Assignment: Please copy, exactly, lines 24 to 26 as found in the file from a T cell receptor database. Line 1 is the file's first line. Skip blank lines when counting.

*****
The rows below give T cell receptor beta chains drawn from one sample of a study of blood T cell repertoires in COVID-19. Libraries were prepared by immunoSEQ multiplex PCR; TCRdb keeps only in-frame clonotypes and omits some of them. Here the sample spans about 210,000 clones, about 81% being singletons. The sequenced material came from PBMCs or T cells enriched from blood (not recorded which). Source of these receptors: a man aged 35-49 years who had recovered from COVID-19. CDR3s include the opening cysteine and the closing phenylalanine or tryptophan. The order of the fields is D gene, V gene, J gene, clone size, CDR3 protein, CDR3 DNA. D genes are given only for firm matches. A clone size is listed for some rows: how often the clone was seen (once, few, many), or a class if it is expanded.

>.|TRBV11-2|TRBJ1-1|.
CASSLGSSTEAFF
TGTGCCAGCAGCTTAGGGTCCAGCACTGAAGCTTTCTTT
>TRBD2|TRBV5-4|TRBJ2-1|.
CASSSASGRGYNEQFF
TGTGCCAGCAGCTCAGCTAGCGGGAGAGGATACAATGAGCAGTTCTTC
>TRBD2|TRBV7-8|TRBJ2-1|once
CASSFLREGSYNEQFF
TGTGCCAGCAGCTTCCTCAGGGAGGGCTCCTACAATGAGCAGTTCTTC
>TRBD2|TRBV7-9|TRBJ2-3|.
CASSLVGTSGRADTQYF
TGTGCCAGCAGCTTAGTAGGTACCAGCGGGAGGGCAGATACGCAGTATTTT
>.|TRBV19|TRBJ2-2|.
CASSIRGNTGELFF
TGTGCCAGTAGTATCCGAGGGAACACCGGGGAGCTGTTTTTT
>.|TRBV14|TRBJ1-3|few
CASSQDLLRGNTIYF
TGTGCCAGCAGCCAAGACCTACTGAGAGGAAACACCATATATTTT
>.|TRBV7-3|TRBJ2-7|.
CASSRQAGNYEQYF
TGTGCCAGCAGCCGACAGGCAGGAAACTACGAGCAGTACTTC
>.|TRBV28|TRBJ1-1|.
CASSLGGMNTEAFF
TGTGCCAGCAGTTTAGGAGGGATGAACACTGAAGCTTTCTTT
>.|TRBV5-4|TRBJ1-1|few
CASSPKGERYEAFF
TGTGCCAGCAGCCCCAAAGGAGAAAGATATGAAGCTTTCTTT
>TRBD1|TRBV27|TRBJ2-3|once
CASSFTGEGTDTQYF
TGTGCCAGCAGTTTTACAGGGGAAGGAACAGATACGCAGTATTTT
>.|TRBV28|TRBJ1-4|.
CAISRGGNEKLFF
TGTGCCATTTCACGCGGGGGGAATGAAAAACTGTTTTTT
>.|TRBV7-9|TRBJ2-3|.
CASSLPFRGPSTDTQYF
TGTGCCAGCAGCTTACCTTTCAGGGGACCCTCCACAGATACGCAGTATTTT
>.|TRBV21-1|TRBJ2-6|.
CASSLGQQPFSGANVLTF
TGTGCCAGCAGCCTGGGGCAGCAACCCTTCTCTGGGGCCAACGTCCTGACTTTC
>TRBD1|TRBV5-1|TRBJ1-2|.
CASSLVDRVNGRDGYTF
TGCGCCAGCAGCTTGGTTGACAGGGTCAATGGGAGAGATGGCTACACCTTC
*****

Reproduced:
CASSLGGMNTEAFF
TGTGCCAGCAGTTTAGGAGGGATGAACACTGAAGCTTTCTTT
>.|TRBV5-4|TRBJ1-1|few